Down the bottom, near the turn-off to Alcova, I stop to read the interpretive signs. This reservoir is one in a series built on the North Platte River for flood control and water regulation. It was constructed in 1938.

After we pass out of the canyon, we find ourselves riding through bright green fields of lucerne and other crops irrigated with river water. The river flows down lower in the landscape off to the southeast. The road shoulder is wide here, the scenery more Nebraska than Wyoming, if you don’t look at the mountains off to the sides.

The road skirts around the west end of Casper Mountain – a long ridge of rock that dominates the southern view from anywhere in Casper. The river lies just to the edge of the road as both squeeze through the end of the anticline. After this the river sweeps away to Bessemer Bend and the highway climbs up over the end of the anticline. It is all 4-lane, divided road here. Casper Mountain rises steeply to the right. Finally, we crest the hill and zoom down into Casper.

Heading toward Casper – skirting that range. They have been doing a lot of roadwork to add lanes, which is good because there is a considerable amount of traffic heading toward Alcova Lake (though the shoulder is quite adequate).

Casper is a resource-dependent town. Like others I’ve passed through, it feels sort of rough and gritty. But everyone has told me that it’s not ‘nasty’ like Gillette. And I don’t get that feeling. It does have a nice bike path system following the river, passing through parkland created from the land previously occupied by an oil refinery. The views aren’t spectacular but plenty of people are using the asset. I do get a good sarcastic laugh out of the sign on the side of a bentonite plant along the path.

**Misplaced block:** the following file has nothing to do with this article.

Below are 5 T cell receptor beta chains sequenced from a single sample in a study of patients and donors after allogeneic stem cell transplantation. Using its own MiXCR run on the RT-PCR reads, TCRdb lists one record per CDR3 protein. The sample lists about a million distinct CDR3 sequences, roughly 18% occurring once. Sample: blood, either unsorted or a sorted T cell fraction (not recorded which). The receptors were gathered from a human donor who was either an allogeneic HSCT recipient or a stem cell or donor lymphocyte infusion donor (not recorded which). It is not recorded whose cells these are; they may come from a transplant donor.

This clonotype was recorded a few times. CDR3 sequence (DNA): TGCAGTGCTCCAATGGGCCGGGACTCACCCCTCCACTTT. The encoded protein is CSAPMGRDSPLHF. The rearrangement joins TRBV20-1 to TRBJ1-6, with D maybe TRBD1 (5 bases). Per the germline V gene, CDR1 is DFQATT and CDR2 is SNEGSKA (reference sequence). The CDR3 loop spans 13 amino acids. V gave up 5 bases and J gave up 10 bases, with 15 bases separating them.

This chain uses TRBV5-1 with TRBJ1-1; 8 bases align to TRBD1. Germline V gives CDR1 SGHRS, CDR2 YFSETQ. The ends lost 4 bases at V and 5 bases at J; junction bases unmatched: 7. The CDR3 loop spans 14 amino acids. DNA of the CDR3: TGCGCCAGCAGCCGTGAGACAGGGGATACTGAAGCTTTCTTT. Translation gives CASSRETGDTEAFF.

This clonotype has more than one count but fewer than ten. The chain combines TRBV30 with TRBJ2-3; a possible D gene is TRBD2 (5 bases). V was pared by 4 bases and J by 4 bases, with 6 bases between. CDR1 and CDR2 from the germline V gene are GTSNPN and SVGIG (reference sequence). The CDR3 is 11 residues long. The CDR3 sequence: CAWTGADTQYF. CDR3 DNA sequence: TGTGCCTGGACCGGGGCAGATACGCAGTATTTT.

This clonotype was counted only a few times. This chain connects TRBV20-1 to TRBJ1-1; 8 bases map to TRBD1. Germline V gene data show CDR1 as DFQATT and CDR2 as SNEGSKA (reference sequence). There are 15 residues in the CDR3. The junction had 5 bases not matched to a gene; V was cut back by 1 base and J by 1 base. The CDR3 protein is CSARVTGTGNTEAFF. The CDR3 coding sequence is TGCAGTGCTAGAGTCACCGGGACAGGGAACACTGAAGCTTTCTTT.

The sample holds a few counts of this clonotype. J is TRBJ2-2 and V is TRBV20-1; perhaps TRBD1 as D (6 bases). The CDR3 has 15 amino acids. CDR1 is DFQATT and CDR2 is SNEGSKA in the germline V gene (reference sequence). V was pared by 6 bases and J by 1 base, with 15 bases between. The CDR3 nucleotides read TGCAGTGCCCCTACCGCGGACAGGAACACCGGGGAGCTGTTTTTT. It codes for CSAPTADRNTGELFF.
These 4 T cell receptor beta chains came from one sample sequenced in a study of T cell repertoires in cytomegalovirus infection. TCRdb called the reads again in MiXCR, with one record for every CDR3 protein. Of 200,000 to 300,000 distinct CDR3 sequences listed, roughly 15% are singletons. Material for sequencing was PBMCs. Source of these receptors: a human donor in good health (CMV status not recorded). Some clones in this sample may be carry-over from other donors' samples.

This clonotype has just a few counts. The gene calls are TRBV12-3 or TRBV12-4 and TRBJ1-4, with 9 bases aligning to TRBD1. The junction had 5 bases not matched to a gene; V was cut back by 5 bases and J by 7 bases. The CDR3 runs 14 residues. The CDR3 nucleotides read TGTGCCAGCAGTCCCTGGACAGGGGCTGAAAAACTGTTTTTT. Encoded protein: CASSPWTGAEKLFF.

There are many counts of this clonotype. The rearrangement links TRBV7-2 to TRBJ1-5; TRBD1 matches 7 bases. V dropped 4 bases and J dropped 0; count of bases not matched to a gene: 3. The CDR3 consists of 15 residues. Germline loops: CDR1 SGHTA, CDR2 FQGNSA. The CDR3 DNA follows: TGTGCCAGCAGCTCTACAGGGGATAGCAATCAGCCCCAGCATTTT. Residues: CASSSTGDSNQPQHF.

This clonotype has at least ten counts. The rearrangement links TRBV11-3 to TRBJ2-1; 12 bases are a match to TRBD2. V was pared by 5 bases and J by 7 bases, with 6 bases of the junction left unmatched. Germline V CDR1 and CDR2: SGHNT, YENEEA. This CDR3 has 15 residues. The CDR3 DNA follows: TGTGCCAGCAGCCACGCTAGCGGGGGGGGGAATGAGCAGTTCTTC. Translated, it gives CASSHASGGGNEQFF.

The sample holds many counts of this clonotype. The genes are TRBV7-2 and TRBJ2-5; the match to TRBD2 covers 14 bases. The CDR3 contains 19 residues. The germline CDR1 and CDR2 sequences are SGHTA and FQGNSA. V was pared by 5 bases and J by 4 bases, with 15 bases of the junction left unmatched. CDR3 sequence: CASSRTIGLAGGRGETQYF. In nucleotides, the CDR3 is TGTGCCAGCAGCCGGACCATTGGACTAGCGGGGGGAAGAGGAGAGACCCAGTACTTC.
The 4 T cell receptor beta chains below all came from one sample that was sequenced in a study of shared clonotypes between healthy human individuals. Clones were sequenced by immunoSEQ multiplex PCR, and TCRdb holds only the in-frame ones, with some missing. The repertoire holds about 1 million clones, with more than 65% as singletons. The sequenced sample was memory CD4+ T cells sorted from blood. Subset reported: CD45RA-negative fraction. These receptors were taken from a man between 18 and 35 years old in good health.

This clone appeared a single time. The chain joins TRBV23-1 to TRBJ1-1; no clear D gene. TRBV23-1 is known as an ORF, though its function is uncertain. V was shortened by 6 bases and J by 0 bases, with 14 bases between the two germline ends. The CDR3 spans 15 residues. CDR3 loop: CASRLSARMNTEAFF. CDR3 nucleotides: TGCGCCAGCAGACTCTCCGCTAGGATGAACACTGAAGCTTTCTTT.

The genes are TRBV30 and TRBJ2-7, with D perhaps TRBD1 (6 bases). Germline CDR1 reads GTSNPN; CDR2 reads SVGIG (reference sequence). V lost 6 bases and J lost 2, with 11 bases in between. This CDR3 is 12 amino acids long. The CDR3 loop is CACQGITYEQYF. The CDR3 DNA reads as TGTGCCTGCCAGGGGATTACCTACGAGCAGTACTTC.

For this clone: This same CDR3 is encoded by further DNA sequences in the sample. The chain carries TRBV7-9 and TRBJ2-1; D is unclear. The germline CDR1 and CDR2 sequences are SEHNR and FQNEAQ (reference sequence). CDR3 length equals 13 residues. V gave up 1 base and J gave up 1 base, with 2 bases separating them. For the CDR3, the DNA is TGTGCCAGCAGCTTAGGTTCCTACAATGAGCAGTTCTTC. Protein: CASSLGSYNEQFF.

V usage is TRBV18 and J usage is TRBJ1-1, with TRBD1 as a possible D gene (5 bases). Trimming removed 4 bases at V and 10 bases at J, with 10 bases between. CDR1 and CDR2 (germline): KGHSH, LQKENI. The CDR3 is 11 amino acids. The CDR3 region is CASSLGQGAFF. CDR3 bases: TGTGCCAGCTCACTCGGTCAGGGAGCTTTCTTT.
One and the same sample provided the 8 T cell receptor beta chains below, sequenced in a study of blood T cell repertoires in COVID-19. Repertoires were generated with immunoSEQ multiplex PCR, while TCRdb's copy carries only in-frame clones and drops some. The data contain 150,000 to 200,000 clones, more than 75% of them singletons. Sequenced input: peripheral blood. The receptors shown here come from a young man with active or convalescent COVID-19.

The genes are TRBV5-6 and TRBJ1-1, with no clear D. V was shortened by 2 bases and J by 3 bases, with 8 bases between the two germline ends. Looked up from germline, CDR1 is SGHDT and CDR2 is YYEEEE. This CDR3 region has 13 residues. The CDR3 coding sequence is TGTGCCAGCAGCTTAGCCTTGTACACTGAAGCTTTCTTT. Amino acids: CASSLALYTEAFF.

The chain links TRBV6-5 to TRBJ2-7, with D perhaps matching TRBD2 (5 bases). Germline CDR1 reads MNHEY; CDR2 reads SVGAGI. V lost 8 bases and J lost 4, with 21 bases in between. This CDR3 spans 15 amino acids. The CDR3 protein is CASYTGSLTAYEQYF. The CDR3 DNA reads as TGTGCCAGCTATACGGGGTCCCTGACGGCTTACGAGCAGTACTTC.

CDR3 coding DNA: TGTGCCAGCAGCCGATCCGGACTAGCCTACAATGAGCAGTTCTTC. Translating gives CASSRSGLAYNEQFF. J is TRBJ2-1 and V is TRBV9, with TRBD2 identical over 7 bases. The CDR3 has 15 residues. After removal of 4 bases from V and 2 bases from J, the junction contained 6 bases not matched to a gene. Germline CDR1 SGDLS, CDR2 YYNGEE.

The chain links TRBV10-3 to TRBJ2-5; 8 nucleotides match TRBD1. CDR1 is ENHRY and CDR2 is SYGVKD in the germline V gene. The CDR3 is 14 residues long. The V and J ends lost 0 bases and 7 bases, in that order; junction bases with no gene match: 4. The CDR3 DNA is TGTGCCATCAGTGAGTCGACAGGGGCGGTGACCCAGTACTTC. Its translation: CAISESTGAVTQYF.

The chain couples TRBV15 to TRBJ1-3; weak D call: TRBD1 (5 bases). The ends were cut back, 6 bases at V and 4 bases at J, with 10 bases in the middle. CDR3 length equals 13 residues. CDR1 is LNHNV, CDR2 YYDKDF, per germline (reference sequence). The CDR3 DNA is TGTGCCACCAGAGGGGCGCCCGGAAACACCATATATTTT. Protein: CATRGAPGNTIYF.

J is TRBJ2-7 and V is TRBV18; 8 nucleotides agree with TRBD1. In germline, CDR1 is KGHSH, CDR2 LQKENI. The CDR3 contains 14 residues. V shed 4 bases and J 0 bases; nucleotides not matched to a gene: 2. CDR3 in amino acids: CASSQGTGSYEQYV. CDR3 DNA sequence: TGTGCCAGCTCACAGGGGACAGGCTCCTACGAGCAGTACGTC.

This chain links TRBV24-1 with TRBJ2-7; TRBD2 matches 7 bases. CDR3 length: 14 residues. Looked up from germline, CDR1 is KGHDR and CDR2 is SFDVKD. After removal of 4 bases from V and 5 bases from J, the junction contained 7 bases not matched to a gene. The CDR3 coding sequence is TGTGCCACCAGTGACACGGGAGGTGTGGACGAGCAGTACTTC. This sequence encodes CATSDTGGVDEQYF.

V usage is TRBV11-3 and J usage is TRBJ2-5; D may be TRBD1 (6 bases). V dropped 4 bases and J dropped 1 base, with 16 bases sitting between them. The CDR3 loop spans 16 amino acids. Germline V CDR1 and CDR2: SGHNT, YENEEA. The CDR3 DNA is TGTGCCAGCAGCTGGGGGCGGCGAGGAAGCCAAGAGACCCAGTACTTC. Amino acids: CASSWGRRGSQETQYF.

Yeah, f**k off government, so we are free to pollute and ruin the environment upon which we depend. It’s not like Casper is full of EPA Superfund sites already!
Downtown Casper. The various building ages really demonstrate the boom and bust nature of natural resource extraction, upon which this city depends. It felt a bit like a time warp riding around downtown.

Downtown Casper is like a time-warp. It feels mid-western in character. The streets are narrow and lined with multi-story buildings. Depending on where you are in the downtown core, you could feel like you were back in the 1910s, 1930s, 1950s or 1970s. The architecture seems to have followed the boom and bust cycles of energy production. One building, an early 1970s style, is actually named “Petroleum Building”. I like to think about all the meetings, the money changing hands, and the decisions made by executives up there on the 9th floor.

Finally, I head back to Ft Casper. The museum is quite well done. There are extensive exhibits on Casper’s history and its direct ties to the oil industry, the political Teapot Dome scandal of the 1920s and current mineral resources production. I love watching the series of old black-and-white short films showing how they dug wells and erected drilling derricks. The oil really did gush from the ground in some places.

I also take in the Oregon Trail history (the Mormons established a ferry service here in 1847 which was followed by a toll bridge, trading post, Pony Express station and military post). I tour the old fort buildings and then browse the bookstore – it has a really impressive range of books. Finally, it’s off to find food and shower. I haven’t had a real shower since Rock Springs. My hair seems as oily as the entire Salt Creek oil field!